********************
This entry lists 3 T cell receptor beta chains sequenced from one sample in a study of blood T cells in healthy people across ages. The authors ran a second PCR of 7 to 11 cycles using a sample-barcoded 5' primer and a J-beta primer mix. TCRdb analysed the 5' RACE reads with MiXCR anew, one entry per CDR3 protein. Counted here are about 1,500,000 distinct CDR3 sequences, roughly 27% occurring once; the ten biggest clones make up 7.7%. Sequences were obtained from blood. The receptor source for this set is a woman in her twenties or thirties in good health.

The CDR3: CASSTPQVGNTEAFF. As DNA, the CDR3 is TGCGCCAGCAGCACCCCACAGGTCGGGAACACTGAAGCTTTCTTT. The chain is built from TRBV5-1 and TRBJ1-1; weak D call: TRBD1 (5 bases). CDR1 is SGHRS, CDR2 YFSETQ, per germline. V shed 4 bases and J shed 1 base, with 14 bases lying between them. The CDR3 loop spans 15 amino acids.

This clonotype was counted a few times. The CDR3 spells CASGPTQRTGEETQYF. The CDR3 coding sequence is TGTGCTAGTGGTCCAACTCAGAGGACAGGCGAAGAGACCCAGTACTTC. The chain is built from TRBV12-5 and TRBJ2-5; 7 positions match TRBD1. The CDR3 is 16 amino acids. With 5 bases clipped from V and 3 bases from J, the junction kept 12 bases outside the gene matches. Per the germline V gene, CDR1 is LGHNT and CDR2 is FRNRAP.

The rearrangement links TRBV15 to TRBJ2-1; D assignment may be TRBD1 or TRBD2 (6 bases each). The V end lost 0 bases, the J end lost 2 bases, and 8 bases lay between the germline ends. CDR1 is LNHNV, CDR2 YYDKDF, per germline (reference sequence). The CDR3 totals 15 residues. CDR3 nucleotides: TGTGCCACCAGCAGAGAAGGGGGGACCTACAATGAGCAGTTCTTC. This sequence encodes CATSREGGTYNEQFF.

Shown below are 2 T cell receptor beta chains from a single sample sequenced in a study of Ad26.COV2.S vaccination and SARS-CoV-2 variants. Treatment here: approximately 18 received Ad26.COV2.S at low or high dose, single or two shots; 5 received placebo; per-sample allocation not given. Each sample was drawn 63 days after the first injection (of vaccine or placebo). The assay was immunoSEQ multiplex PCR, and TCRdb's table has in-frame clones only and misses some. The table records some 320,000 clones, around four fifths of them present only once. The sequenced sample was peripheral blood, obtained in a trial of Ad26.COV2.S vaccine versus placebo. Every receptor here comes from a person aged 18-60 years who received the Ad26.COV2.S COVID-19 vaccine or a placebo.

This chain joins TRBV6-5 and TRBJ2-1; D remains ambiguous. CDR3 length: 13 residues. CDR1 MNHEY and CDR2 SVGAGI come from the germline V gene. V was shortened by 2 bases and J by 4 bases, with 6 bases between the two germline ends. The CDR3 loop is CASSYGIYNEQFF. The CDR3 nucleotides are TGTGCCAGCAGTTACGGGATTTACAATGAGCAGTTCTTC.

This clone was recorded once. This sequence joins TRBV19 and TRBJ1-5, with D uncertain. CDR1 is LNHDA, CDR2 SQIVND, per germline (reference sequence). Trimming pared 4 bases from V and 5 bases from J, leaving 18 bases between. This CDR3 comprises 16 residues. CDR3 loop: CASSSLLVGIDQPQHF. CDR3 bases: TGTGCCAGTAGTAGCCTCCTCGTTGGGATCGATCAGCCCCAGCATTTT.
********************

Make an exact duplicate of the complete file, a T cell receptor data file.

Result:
This entry lists 3 T cell receptor beta chains sequenced from one sample in a study of blood T cells in healthy people across ages. The authors ran a second PCR of 7 to 11 cycles using a sample-barcoded 5' primer and a J-beta primer mix. TCRdb analysed the 5' RACE reads with MiXCR anew, one entry per CDR3 protein. Counted here are about 1,500,000 distinct CDR3 sequences, roughly 27% occurring once; the ten biggest clones make up 7.7%. Sequences were obtained from blood. The receptor source for this set is a woman in her twenties or thirties in good health.

The CDR3: CASSTPQVGNTEAFF. As DNA, the CDR3 is TGCGCCAGCAGCACCCCACAGGTCGGGAACACTGAAGCTTTCTTT. The chain is built from TRBV5-1 and TRBJ1-1; weak D call: TRBD1 (5 bases). CDR1 is SGHRS, CDR2 YFSETQ, per germline. V shed 4 bases and J shed 1 base, with 14 bases lying between them. The CDR3 loop spans 15 amino acids.

This clonotype was counted a few times. The CDR3 spells CASGPTQRTGEETQYF. The CDR3 coding sequence is TGTGCTAGTGGTCCAACTCAGAGGACAGGCGAAGAGACCCAGTACTTC. The chain is built from TRBV12-5 and TRBJ2-5; 7 positions match TRBD1. The CDR3 is 16 amino acids. With 5 bases clipped from V and 3 bases from J, the junction kept 12 bases outside the gene matches. Per the germline V gene, CDR1 is LGHNT and CDR2 is FRNRAP.

The rearrangement links TRBV15 to TRBJ2-1; D assignment may be TRBD1 or TRBD2 (6 bases each). The V end lost 0 bases, the J end lost 2 bases, and 8 bases lay between the germline ends. CDR1 is LNHNV, CDR2 YYDKDF, per germline (reference sequence). The CDR3 totals 15 residues. CDR3 nucleotides: TGTGCCACCAGCAGAGAAGGGGGGACCTACAATGAGCAGTTCTTC. This sequence encodes CATSREGGTYNEQFF.

Shown below are 2 T cell receptor beta chains from a single sample sequenced in a study of Ad26.COV2.S vaccination and SARS-CoV-2 variants. Treatment here: approximately 18 received Ad26.COV2.S at low or high dose, single or two shots; 5 received placebo; per-sample allocation not given. Each sample was drawn 63 days after the first injection (of vaccine or placebo). The assay was immunoSEQ multiplex PCR, and TCRdb's table has in-frame clones only and misses some. The table records some 320,000 clones, around four fifths of them present only once. The sequenced sample was peripheral blood, obtained in a trial of Ad26.COV2.S vaccine versus placebo. Every receptor here comes from a person aged 18-60 years who received the Ad26.COV2.S COVID-19 vaccine or a placebo.

This chain joins TRBV6-5 and TRBJ2-1; D remains ambiguous. CDR3 length: 13 residues. CDR1 MNHEY and CDR2 SVGAGI come from the germline V gene. V was shortened by 2 bases and J by 4 bases, with 6 bases between the two germline ends. The CDR3 loop is CASSYGIYNEQFF. The CDR3 nucleotides are TGTGCCAGCAGTTACGGGATTTACAATGAGCAGTTCTTC.

This clone was recorded once. This sequence joins TRBV19 and TRBJ1-5, with D uncertain. CDR1 is LNHDA, CDR2 SQIVND, per germline (reference sequence). Trimming pared 4 bases from V and 5 bases from J, leaving 18 bases between. This CDR3 comprises 16 residues. CDR3 loop: CASSSLLVGIDQPQHF. CDR3 bases: TGTGCCAGTAGTAGCCTCCTCGTTGGGATCGATCAGCCCCAGCATTTT.